How JustAnswer Works:
  • Ask an Expert
    Experts are full of valuable knowledge and are ready to help with any question. Credentials confirmed by a Fortune 500 verification firm.
  • Get a Professional Answer
    Via email, text message, or notification as you wait on our site.
    Ask follow up questions if you need to.
  • 100% Satisfaction Guarantee
    Rate the answer you receive.
Ask Lou Your Own Question
Lou
Lou, Tax Preparer
Category: Tax
Satisfied Customers: 404
Experience:  25+ yrs Experience Personal Income Taxes - Former DM for H&R Block in California
8893033
Type Your Tax Question Here...
Lou is online now
A new question is answered every 9 seconds

Hello, Client has general power of attorney over elderly

This answer was rated:

Hello,

Client has general power of attorney over elderly aunt''s assests. Aunt''s health recently detoriated such that she likely will not live much longer. Client is attempting to drain aunt''s bank account by making gifts to family members and such of $12k so the assests do not remain in the Estate (which is under the exemption amount) thus avoiding probate. Client also wishes to avoid the state taking over the bank accounts to pay medical expenses. Doesn''t the state have a 5 year look-back over gifts prior to death? Greatly appreciate anyone with any knowledge on this subject to point me in the right direction.

Thanks,
Donya S. Oneto, CPA
Voice: XXX-XXX-XXXX
Cell:      XXX-XXX-XXXX
Fax:     XXX-XXX-XXXX [email protected]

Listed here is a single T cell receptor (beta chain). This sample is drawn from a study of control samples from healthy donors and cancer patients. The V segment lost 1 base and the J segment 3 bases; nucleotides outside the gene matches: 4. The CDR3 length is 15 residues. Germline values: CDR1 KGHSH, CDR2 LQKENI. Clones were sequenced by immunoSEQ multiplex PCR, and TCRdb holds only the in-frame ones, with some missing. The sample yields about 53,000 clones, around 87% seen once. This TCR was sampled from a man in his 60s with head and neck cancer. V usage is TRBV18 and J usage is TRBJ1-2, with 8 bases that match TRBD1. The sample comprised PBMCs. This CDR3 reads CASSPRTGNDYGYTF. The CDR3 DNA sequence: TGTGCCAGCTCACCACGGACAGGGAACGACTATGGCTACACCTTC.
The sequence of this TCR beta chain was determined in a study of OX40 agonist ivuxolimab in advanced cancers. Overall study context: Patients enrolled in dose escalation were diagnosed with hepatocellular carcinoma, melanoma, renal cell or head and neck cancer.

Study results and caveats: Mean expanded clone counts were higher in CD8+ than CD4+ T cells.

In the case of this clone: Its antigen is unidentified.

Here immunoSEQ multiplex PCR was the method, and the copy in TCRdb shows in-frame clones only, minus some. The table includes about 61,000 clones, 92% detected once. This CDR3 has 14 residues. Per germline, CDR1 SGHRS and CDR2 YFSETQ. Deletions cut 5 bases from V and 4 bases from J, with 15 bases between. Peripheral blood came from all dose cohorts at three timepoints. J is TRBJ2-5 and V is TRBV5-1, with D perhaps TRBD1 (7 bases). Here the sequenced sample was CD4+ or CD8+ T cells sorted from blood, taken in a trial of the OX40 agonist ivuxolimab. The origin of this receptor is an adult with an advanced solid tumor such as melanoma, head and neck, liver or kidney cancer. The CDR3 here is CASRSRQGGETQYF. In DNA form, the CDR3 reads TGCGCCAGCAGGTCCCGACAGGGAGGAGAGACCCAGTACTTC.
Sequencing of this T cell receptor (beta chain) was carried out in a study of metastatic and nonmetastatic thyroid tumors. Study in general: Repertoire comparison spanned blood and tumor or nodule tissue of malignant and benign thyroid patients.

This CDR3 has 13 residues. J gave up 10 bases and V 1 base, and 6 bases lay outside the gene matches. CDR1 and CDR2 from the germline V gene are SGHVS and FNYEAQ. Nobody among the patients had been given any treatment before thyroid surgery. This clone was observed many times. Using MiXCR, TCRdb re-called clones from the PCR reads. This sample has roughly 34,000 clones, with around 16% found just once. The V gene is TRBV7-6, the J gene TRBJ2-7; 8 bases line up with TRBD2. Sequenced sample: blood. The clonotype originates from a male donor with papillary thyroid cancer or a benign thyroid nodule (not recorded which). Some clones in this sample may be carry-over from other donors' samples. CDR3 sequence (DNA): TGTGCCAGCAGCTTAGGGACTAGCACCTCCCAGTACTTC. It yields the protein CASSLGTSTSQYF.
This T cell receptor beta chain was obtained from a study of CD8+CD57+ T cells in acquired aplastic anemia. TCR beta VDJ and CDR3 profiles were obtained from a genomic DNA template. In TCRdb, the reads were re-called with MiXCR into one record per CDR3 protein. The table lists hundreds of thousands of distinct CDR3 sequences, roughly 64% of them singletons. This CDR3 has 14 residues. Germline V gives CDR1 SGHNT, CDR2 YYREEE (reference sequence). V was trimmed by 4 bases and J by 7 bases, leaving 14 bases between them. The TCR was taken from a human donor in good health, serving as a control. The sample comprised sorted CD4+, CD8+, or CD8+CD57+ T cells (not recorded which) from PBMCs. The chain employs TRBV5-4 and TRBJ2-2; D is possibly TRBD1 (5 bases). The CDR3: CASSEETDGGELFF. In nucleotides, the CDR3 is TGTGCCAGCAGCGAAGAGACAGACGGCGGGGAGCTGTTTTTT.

Hello and thank you for contacting Just Answer. We appreciate the opportunity to be of service to you.

I want to make it clear to you that I am not an attorney and this information is not intended to be construed as legal advice. You should contact an Elder Care Attorney in your area for legal advice and/or specific interpretations based upon your facts.

Generally speaking here are the rules:

In an attempt to make it more difficult for people who can afford to pay for care but try to qualify for Medicaid, Congress has passed several laws addressing Medicaid Planning. The first of which, passed in 1993, was called the Omnibus Budget Reconciliation Act.

This law created long "look-back" periods into the financial history of the Medicaid applicant. Specifically, if an individual divested himself of assets within a certain period (regardless of intent), it would affect his or her ability to qualify for benefits. The "look-back" penalty would create a period of ineligibility which must be met before he or she can apply again.

Below are the asset transfer "look back" periods:

  • Cash assets or assets in a Revocable Living Trust: 60 months.
  • Assets in an Irrevocable Living Trust: 60 months
  • Non trust assets 36 months.

In addition to the "look-back" periods, any income the individual receives, including that which the individual simply has access to for an Irrevocable Living Trust, will be included when determining the income qualifying limits. If a person applies for Medicaid and it is determined that assets were transferred within the "look-back" period, then a penalty will be imposed.

The penalty is calculated by taking the average monthly cost of the nursing home stay (for example $5,000) and dividing it into the value of the distributed assets. For example, if a person transferred $350,000, you would divide $5,000 into $350,000 for a total of 70. Therefore, Medicaid would not pay benefits for a total of 70 months.

There are exceptions to the transfer penalty for a disabled child or disabled individual under the age of 65.

Here is a link to a website that will give you more information:

http://www.fcdss.info/ltc.htm#q15

If you have any follow up questions please let me know.

 

Lou and 2 other Tax Specialists are ready to help you